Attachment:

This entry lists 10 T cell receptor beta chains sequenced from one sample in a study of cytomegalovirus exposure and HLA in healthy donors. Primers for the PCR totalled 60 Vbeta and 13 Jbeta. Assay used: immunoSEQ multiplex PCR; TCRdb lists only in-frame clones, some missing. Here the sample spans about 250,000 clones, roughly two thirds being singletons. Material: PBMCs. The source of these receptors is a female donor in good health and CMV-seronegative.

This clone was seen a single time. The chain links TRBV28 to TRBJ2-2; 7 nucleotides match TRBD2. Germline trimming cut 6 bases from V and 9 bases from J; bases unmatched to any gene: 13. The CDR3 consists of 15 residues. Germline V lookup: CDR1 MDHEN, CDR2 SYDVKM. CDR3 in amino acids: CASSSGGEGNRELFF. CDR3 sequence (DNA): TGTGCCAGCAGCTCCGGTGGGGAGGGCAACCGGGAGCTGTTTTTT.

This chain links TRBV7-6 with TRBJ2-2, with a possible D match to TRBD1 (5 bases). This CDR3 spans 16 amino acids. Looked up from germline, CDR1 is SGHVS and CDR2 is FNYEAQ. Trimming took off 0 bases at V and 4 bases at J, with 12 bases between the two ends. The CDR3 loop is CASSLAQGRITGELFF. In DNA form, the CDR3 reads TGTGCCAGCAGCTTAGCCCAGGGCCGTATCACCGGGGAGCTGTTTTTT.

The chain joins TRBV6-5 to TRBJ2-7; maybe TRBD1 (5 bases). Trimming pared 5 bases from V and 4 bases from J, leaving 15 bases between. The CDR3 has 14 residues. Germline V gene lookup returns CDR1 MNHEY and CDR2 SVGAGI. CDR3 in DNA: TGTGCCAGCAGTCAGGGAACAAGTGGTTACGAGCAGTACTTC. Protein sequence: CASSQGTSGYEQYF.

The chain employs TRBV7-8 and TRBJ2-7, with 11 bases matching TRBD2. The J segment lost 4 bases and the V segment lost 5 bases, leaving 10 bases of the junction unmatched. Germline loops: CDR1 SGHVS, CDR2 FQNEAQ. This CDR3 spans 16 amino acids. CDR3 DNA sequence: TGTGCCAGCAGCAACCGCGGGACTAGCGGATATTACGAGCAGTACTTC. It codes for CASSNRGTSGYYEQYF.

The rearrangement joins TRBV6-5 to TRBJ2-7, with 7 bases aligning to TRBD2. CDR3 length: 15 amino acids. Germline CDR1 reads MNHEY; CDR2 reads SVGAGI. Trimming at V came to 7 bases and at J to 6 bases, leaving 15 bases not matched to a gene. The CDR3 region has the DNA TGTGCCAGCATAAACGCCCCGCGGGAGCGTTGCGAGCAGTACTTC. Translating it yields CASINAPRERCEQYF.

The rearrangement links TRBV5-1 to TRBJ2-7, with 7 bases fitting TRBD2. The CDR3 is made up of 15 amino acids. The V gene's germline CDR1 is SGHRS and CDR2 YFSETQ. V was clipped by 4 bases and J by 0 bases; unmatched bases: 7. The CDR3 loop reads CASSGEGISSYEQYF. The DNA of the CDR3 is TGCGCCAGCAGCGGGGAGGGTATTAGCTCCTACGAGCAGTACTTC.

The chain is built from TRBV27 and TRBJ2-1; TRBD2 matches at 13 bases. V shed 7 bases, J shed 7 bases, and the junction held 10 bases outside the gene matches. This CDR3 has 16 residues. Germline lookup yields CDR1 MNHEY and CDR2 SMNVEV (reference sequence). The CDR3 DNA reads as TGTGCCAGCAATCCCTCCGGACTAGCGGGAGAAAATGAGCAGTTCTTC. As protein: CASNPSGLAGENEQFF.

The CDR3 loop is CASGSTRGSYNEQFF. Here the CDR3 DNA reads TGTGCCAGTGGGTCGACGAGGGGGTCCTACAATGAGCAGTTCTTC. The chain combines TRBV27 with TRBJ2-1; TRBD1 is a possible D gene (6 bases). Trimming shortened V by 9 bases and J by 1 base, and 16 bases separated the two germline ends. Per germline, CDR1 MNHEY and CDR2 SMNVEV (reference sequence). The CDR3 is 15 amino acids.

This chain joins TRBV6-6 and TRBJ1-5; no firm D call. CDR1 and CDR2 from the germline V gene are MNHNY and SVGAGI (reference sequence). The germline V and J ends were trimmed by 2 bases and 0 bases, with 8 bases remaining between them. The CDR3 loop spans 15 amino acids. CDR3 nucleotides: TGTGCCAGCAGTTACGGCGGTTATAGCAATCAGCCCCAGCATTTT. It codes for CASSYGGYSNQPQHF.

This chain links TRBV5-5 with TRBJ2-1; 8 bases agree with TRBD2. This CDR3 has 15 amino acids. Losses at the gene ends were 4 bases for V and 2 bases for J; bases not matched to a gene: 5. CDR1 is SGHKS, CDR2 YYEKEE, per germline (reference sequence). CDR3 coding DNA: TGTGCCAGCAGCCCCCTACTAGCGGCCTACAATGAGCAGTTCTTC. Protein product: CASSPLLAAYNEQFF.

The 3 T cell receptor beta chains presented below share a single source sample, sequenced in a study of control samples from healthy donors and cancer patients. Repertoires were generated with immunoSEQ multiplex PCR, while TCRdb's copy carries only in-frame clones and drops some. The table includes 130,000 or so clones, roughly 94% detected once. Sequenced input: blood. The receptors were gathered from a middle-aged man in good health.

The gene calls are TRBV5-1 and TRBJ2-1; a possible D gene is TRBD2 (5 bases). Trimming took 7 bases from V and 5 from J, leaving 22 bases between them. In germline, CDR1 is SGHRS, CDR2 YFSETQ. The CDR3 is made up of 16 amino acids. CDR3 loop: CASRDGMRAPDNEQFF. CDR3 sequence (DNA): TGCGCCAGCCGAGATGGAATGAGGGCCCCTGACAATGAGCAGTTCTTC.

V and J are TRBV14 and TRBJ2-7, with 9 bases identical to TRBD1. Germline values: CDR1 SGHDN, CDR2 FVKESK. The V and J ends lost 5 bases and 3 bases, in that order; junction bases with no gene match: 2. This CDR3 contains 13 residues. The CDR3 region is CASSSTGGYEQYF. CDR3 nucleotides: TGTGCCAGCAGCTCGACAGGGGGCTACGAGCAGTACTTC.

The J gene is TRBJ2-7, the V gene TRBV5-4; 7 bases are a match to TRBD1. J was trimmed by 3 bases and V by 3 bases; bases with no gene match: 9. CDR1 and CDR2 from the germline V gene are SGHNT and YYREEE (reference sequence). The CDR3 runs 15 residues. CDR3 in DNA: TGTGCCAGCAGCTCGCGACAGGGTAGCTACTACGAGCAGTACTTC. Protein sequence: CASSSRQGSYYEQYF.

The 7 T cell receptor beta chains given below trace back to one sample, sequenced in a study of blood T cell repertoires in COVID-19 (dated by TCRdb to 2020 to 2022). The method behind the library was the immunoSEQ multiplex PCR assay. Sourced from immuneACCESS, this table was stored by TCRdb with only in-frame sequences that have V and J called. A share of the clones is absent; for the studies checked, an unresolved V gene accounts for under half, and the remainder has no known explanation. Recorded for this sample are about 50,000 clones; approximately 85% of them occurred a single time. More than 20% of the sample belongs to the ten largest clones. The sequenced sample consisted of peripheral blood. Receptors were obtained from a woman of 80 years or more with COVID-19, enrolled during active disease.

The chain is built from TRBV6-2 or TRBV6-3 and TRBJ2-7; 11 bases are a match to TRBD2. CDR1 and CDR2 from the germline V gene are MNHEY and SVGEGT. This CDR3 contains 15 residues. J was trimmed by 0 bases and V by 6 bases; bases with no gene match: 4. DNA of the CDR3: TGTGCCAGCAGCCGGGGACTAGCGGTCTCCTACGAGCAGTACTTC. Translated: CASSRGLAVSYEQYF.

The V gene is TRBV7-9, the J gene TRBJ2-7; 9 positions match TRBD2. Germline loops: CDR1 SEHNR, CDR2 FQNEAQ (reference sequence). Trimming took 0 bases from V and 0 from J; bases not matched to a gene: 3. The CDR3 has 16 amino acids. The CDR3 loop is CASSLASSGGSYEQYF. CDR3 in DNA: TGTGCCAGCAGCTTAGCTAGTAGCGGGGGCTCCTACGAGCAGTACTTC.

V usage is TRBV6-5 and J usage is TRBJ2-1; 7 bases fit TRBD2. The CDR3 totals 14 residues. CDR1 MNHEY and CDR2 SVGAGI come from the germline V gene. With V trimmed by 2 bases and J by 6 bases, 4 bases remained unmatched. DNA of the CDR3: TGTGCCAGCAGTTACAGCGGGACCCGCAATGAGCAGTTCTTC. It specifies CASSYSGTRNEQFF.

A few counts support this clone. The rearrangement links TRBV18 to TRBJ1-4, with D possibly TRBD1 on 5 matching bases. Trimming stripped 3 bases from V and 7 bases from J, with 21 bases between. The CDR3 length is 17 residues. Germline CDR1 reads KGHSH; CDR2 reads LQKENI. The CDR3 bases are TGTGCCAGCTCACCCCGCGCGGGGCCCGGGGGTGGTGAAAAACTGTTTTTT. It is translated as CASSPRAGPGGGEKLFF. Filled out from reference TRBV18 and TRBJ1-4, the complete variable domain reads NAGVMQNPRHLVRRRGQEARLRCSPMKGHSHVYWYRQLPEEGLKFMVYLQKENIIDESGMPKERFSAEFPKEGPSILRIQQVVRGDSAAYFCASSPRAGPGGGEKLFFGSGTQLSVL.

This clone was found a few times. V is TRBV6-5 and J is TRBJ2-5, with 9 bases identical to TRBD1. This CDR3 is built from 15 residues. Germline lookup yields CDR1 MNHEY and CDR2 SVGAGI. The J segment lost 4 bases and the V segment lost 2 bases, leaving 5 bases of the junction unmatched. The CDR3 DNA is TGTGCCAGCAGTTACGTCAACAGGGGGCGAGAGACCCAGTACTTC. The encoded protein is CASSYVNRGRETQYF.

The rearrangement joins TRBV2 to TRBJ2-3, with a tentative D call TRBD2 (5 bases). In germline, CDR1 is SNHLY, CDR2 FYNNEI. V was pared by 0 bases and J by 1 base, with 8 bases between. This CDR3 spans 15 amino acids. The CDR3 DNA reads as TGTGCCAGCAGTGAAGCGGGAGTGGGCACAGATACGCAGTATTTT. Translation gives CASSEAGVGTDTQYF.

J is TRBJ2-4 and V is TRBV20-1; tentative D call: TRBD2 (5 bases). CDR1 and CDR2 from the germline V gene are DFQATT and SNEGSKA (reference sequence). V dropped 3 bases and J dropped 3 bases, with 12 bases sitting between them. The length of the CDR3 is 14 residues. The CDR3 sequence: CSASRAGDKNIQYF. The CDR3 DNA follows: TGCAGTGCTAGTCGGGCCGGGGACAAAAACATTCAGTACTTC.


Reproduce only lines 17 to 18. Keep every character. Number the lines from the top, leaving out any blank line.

The chain is built from TRBV6-2 or TRBV6-3 and TRBJ2-7; 11 bases are a match to TRBD2. CDR1 and CDR2 from the germline V gene are MNHEY and SVGEGT. This CDR3 contains 15 residues. J was trimmed by 0 bases and V by 6 bases; bases with no gene match: 4. DNA of the CDR3: TGTGCCAGCAGCCGGGGACTAGCGGTCTCCTACGAGCAGTACTTC. Translated: CASSRGLAVSYEQYF.

The V gene is TRBV7-9, the J gene TRBJ2-7; 9 positions match TRBD2. Germline loops: CDR1 SEHNR, CDR2 FQNEAQ (reference sequence). Trimming took 0 bases from V and 0 from J; bases not matched to a gene: 3. The CDR3 has 16 amino acids. The CDR3 loop is CASSLASSGGSYEQYF. CDR3 in DNA: TGTGCCAGCAGCTTAGCTAGTAGCGGGGGCTCCTACGAGCAGTACTTC.